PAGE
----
fickleness

  • 1Fickleness — Fic kle*ness, n. The quality of being fickle; instability; inconsonancy. Shak. [1913 Webster] …

    The Collaborative International Dictionary of English

  • 2fickleness — index disloyalty, indecision, infidelity Burton s Legal Thesaurus. William C. Burton. 2006 …

    Law dictionary

  • 3fickleness — fickle UK US /ˈfɪkl/ adjective ► likely to change suddenly and without warning: »Do Americans know how to invest in fickle markets? »The art market is as fickle and hard to predict as any other. ► likely to change your opinion or your feelings… …

    Financial and business terms

  • 4fickleness — fickle ► ADJECTIVE ▪ changeable, especially as regards one s loyalties. DERIVATIVES fickleness noun. ORIGIN Old English, «deceitful» …

    English terms dictionary

  • 5fickleness — noun see fickle …

    New Collegiate Dictionary

  • 6fickleness — See fickle. * * * …

    Universalium

  • 7fickleness — noun The quality of being fickle …

    Wiktionary

  • 8fickleness — fick·le·ness || fɪklnɪs n. inconsistency, changeableness; lack of constancy in one s affections …

    English contemporary dictionary

  • 9fickleness — n 1. capriciousness, fancifulness, giddiness, facetiousness; changeableness, mutability, moodiness; impulsiveness, impetuosity, erraticalness. 2. indecision, uncertainty, irresolution, wishy washiness. 3. inconstancy, unfaithfulness, disloyalty;… …

    A Note on the Style of the synonym finder

  • 10fickleness — fick·le·ness …

    English syllables

  • 11fickleness — noun unfaithfulness by virtue of being unreliable or treacherous • Syn: ↑faithlessness, ↑falseness, ↑inconstancy • Derivationally related forms: ↑inconstant (for: ↑inconstancy), ↑fickle, ↑ …

    Useful english dictionary

  • 12fickle — fickleness, n. /fik euhl/, adj. 1. likely to change, esp. due to caprice, irresolution, or instability; casually changeable: fickle weather. 2. not constant or loyal in affections: a fickle lover. [bef. 1000; ME fikel, OE ficol deceitful, akin to …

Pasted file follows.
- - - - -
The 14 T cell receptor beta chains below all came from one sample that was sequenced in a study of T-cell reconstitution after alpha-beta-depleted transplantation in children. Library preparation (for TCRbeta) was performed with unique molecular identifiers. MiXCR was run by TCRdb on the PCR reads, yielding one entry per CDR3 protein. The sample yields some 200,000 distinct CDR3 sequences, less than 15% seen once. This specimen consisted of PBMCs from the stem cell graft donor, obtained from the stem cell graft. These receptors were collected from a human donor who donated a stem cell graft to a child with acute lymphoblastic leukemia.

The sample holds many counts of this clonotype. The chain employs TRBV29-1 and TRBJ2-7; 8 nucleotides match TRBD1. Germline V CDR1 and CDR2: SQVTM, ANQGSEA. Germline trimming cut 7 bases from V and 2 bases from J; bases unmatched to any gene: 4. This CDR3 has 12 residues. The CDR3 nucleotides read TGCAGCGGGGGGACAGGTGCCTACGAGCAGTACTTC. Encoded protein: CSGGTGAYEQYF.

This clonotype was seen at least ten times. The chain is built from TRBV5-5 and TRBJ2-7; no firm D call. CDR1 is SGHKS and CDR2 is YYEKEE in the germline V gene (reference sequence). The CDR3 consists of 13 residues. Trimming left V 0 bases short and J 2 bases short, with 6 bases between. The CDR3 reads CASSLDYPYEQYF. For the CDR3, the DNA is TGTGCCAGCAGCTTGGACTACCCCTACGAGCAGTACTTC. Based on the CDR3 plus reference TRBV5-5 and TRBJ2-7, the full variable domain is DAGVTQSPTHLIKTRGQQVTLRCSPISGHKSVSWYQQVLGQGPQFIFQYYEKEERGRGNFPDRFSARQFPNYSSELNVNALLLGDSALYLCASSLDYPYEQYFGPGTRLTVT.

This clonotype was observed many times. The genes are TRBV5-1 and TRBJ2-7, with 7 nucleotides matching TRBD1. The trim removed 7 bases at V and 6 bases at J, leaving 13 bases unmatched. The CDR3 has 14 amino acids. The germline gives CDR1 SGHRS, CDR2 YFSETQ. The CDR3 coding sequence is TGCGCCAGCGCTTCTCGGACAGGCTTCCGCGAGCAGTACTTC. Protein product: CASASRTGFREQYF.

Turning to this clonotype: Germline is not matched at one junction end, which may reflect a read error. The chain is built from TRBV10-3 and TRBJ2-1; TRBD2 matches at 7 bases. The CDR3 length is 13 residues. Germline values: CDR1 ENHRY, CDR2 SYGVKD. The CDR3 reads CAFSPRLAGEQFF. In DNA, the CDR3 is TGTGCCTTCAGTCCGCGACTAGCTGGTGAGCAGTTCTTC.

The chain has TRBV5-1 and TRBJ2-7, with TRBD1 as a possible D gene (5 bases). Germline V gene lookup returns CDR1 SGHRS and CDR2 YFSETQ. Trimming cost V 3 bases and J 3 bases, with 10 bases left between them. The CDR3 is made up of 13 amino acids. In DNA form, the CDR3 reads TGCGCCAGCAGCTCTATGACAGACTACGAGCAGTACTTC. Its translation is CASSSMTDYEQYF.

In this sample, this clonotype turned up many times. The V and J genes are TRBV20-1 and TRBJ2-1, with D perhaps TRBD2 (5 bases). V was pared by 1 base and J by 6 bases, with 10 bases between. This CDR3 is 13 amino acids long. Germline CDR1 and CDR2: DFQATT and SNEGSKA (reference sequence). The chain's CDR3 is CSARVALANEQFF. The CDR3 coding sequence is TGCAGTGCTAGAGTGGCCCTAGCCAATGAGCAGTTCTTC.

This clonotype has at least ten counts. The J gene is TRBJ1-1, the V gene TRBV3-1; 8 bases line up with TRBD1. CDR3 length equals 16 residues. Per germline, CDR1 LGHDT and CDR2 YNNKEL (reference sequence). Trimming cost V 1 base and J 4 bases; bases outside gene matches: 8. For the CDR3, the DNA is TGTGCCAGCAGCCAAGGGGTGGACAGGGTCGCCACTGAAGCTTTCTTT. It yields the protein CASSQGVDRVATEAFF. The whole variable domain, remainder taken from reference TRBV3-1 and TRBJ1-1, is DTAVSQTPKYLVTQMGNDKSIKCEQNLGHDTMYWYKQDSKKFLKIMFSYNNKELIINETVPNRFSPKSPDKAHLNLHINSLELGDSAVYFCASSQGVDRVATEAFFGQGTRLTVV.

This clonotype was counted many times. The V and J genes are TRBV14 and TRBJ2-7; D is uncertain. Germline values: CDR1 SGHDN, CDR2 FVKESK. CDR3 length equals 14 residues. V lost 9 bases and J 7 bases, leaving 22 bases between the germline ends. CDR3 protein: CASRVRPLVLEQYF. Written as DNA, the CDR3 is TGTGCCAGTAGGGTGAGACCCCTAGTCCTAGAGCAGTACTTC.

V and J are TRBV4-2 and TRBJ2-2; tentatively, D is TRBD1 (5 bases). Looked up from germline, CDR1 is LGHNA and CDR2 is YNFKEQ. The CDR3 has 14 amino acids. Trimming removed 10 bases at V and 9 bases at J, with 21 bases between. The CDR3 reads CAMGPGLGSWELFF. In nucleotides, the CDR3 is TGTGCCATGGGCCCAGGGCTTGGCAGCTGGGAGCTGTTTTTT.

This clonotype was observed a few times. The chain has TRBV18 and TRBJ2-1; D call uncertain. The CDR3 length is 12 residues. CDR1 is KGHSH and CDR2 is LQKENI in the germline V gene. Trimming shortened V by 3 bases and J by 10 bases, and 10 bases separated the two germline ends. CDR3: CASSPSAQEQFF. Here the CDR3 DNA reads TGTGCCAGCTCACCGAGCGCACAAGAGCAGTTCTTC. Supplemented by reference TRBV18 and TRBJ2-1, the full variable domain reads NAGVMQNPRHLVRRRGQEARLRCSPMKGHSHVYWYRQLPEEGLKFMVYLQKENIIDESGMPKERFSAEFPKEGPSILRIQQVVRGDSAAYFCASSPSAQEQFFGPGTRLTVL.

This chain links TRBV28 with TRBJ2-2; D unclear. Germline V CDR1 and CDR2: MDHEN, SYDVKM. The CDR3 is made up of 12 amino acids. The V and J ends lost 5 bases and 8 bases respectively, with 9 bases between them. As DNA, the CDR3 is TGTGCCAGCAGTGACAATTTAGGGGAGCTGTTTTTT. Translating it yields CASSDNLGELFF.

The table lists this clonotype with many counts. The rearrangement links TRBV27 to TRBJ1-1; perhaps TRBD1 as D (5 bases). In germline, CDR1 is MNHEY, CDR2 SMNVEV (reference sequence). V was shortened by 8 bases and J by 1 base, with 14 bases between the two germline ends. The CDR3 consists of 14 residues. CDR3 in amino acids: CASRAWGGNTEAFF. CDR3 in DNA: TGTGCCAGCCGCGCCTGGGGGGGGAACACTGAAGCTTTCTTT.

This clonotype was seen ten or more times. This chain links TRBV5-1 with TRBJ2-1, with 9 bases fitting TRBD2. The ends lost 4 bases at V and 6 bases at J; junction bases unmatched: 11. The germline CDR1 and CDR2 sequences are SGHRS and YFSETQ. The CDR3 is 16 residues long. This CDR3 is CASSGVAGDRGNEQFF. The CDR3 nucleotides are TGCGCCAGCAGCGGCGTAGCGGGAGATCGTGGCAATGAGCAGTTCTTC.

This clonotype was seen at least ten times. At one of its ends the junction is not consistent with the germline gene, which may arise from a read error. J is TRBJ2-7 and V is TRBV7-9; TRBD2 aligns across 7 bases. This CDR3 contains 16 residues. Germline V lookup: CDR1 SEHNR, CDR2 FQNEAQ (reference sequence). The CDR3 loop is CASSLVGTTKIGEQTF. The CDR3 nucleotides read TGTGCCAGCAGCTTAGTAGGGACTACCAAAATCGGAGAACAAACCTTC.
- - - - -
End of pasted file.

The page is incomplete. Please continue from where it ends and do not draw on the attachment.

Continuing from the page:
Universalium

  • 13Epistle to the Galatians —     Epistle to the Galatians     † Catholic Encyclopedia ► Epistle to the Galatians     GALATIA     In the course of centuries, gallic tribes, related to those that invaded Italy and sacked Rome, wandered east through Illyricum and Pannonia. At… …

    Catholic encyclopedia

  • 14Instabilities — Instability In sta*bil i*ty, n.; pl. {Instabilities}. [L. instabilitas: cf. F. instabilit[ e].] [1913 Webster] 1. The quality or condition of being unstable; lack of stability, firmness, or steadiness; liability to give way or to fail;… …

    The Collaborative International Dictionary of English

  • 15Instability — In sta*bil i*ty, n.; pl. {Instabilities}. [L. instabilitas: cf. F. instabilit[ e].] [1913 Webster] 1. The quality or condition of being unstable; lack of stability, firmness, or steadiness; liability to give way or to fail; insecurity;… …

    The Collaborative International Dictionary of English

  • 16Croesus — For the opera, see Croesus (opera). Croesus Receiving Tribute from a Lydian Peasant, by Claude Vignon. Croesus (   …

    Wikipedia

  • 17Number Eight (Battlestar Galactica) — This article is about the characters from the reimagining of Battlestar Galactica; for the original characters, see Lieutenant Boomer and Lieutenant Athena. Number Eight Sharon Boomer Valerii Sharon Athena Agathon Battlestar Galactica character …

    Wikipedia

  • 18English words first attested in Chaucer — Contents 1 Etymology 2 List 2.1 Canterbury Tales General Prologue …

    Wikipedia

  • 19fickle — UK US /ˈfɪkl/ adjective ► likely to change suddenly and without warning: »Do Americans know how to invest in fickle markets? »The art market is as fickle and hard to predict as any other. ► likely to change your opinion or your feelings suddenly… …

    Financial and business terms

  • 20Floure and the Leaf, The — (ca. 1460–1480)    The Floure and the Leaf is a 595 line MIDDLE ENGLISH poem in RHYME ROYAL stanzas that was formerly attributed to Geoffrey CHAUCER, but is certainly too late to be his. The great Chaucerian scholar W.W. Skeat included it in his… …

    Encyclopedia of medieval literature